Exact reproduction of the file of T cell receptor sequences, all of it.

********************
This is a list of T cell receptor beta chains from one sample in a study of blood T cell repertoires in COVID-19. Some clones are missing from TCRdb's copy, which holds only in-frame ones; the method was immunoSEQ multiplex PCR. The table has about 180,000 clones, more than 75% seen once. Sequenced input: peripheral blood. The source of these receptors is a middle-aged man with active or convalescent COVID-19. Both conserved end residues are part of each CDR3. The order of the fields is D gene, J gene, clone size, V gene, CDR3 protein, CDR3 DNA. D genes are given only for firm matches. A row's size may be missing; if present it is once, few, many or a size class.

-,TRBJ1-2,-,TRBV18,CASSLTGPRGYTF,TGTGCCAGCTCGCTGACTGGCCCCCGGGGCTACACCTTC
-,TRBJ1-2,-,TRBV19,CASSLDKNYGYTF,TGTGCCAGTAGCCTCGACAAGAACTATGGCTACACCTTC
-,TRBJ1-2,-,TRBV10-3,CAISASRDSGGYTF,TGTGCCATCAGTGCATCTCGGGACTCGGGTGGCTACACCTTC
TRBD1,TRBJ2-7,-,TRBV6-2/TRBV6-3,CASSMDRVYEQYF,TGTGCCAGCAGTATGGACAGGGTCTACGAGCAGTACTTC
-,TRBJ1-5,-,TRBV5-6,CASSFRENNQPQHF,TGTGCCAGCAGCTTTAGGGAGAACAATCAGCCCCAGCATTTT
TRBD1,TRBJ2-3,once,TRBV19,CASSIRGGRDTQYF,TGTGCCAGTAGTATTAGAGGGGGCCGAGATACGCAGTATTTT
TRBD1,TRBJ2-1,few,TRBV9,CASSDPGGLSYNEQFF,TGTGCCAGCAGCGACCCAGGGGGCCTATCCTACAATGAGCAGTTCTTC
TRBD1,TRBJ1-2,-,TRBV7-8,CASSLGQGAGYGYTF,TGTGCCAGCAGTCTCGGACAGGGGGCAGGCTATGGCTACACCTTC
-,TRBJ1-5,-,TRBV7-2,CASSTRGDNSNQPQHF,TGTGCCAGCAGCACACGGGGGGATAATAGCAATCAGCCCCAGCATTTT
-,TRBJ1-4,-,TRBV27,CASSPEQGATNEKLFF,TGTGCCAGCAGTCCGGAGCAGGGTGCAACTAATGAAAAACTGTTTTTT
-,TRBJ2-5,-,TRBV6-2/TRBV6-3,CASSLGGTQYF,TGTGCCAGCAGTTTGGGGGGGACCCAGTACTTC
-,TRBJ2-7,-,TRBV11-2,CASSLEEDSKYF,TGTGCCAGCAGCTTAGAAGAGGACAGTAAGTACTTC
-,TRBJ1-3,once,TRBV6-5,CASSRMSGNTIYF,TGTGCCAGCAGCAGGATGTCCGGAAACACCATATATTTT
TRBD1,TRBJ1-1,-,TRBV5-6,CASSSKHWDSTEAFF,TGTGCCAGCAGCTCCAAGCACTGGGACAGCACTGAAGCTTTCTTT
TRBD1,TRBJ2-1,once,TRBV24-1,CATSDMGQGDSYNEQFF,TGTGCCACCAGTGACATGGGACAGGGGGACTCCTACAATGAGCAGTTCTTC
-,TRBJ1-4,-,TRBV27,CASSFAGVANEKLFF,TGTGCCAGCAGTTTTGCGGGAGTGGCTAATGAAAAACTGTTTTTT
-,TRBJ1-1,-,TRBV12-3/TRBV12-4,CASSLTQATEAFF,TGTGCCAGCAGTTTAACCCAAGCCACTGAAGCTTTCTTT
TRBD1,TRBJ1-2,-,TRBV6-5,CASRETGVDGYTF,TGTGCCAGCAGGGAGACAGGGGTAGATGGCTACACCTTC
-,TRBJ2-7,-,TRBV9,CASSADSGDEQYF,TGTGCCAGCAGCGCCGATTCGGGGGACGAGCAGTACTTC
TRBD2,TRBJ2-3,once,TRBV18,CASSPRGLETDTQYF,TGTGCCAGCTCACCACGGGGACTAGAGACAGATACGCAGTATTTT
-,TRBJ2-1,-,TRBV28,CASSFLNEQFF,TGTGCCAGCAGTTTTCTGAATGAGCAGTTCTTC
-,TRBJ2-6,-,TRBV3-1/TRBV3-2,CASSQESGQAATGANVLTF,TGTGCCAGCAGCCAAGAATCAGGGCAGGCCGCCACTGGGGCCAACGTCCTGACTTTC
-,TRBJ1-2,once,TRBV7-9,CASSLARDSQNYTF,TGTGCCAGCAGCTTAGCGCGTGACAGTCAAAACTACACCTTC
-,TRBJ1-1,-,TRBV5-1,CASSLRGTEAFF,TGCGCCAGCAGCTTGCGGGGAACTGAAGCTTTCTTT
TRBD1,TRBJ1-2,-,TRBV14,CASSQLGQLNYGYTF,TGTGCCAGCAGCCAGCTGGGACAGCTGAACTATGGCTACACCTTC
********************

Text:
This is a list of T cell receptor beta chains from one sample in a study of blood T cell repertoires in COVID-19. Some clones are missing from TCRdb's copy, which holds only in-frame ones; the method was immunoSEQ multiplex PCR. The table has about 180,000 clones, more than 75% seen once. Sequenced input: peripheral blood. The source of these receptors is a middle-aged man with active or convalescent COVID-19. Both conserved end residues are part of each CDR3. The order of the fields is D gene, J gene, clone size, V gene, CDR3 protein, CDR3 DNA. D genes are given only for firm matches. A row's size may be missing; if present it is once, few, many or a size class.

-,TRBJ1-2,-,TRBV18,CASSLTGPRGYTF,TGTGCCAGCTCGCTGACTGGCCCCCGGGGCTACACCTTC
-,TRBJ1-2,-,TRBV19,CASSLDKNYGYTF,TGTGCCAGTAGCCTCGACAAGAACTATGGCTACACCTTC
-,TRBJ1-2,-,TRBV10-3,CAISASRDSGGYTF,TGTGCCATCAGTGCATCTCGGGACTCGGGTGGCTACACCTTC
TRBD1,TRBJ2-7,-,TRBV6-2/TRBV6-3,CASSMDRVYEQYF,TGTGCCAGCAGTATGGACAGGGTCTACGAGCAGTACTTC
-,TRBJ1-5,-,TRBV5-6,CASSFRENNQPQHF,TGTGCCAGCAGCTTTAGGGAGAACAATCAGCCCCAGCATTTT
TRBD1,TRBJ2-3,once,TRBV19,CASSIRGGRDTQYF,TGTGCCAGTAGTATTAGAGGGGGCCGAGATACGCAGTATTTT
TRBD1,TRBJ2-1,few,TRBV9,CASSDPGGLSYNEQFF,TGTGCCAGCAGCGACCCAGGGGGCCTATCCTACAATGAGCAGTTCTTC
TRBD1,TRBJ1-2,-,TRBV7-8,CASSLGQGAGYGYTF,TGTGCCAGCAGTCTCGGACAGGGGGCAGGCTATGGCTACACCTTC
-,TRBJ1-5,-,TRBV7-2,CASSTRGDNSNQPQHF,TGTGCCAGCAGCACACGGGGGGATAATAGCAATCAGCCCCAGCATTTT
-,TRBJ1-4,-,TRBV27,CASSPEQGATNEKLFF,TGTGCCAGCAGTCCGGAGCAGGGTGCAACTAATGAAAAACTGTTTTTT
-,TRBJ2-5,-,TRBV6-2/TRBV6-3,CASSLGGTQYF,TGTGCCAGCAGTTTGGGGGGGACCCAGTACTTC
-,TRBJ2-7,-,TRBV11-2,CASSLEEDSKYF,TGTGCCAGCAGCTTAGAAGAGGACAGTAAGTACTTC
-,TRBJ1-3,once,TRBV6-5,CASSRMSGNTIYF,TGTGCCAGCAGCAGGATGTCCGGAAACACCATATATTTT
TRBD1,TRBJ1-1,-,TRBV5-6,CASSSKHWDSTEAFF,TGTGCCAGCAGCTCCAAGCACTGGGACAGCACTGAAGCTTTCTTT
TRBD1,TRBJ2-1,once,TRBV24-1,CATSDMGQGDSYNEQFF,TGTGCCACCAGTGACATGGGACAGGGGGACTCCTACAATGAGCAGTTCTTC
-,TRBJ1-4,-,TRBV27,CASSFAGVANEKLFF,TGTGCCAGCAGTTTTGCGGGAGTGGCTAATGAAAAACTGTTTTTT
-,TRBJ1-1,-,TRBV12-3/TRBV12-4,CASSLTQATEAFF,TGTGCCAGCAGTTTAACCCAAGCCACTGAAGCTTTCTTT
TRBD1,TRBJ1-2,-,TRBV6-5,CASRETGVDGYTF,TGTGCCAGCAGGGAGACAGGGGTAGATGGCTACACCTTC
-,TRBJ2-7,-,TRBV9,CASSADSGDEQYF,TGTGCCAGCAGCGCCGATTCGGGGGACGAGCAGTACTTC
TRBD2,TRBJ2-3,once,TRBV18,CASSPRGLETDTQYF,TGTGCCAGCTCACCACGGGGACTAGAGACAGATACGCAGTATTTT
-,TRBJ2-1,-,TRBV28,CASSFLNEQFF,TGTGCCAGCAGTTTTCTGAATGAGCAGTTCTTC
-,TRBJ2-6,-,TRBV3-1/TRBV3-2,CASSQESGQAATGANVLTF,TGTGCCAGCAGCCAAGAATCAGGGCAGGCCGCCACTGGGGCCAACGTCCTGACTTTC
-,TRBJ1-2,once,TRBV7-9,CASSLARDSQNYTF,TGTGCCAGCAGCTTAGCGCGTGACAGTCAAAACTACACCTTC
-,TRBJ1-1,-,TRBV5-1,CASSLRGTEAFF,TGCGCCAGCAGCTTGCGGGGAACTGAAGCTTTCTTT
TRBD1,TRBJ1-2,-,TRBV14,CASSQLGQLNYGYTF,TGTGCCAGCAGCCAGCTGGGACAGCTGAACTATGGCTACACCTTC